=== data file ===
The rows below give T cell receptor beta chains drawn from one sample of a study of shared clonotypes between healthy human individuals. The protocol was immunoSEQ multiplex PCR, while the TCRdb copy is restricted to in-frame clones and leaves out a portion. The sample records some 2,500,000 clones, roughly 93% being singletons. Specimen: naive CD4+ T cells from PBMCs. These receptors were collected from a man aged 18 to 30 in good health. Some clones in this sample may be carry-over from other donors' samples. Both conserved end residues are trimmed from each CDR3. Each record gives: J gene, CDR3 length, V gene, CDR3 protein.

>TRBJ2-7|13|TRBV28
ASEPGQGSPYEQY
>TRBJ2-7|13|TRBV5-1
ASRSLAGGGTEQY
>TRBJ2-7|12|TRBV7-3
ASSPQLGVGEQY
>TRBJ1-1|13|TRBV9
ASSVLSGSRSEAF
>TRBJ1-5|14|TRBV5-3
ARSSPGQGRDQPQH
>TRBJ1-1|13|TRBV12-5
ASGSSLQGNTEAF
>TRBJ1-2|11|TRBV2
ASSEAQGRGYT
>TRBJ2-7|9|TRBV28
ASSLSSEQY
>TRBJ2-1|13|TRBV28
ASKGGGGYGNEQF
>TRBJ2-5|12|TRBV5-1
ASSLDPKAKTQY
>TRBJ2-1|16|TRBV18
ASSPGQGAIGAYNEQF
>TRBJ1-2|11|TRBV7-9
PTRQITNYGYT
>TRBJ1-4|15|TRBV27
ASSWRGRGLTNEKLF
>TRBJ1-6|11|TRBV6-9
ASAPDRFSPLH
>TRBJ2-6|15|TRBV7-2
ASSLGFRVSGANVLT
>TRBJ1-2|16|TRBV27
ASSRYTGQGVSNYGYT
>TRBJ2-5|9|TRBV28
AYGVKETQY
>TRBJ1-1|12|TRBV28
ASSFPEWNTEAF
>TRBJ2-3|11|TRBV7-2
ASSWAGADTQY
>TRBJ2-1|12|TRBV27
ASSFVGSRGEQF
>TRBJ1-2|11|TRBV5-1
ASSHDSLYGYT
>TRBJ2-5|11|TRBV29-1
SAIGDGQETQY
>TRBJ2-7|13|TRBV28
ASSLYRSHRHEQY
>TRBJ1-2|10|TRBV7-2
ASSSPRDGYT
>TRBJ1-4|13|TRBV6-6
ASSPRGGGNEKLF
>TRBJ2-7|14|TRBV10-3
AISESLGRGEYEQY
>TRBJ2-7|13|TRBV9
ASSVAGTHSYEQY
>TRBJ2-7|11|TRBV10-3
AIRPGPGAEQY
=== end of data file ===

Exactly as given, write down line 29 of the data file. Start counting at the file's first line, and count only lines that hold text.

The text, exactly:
ASAPDRFSPLH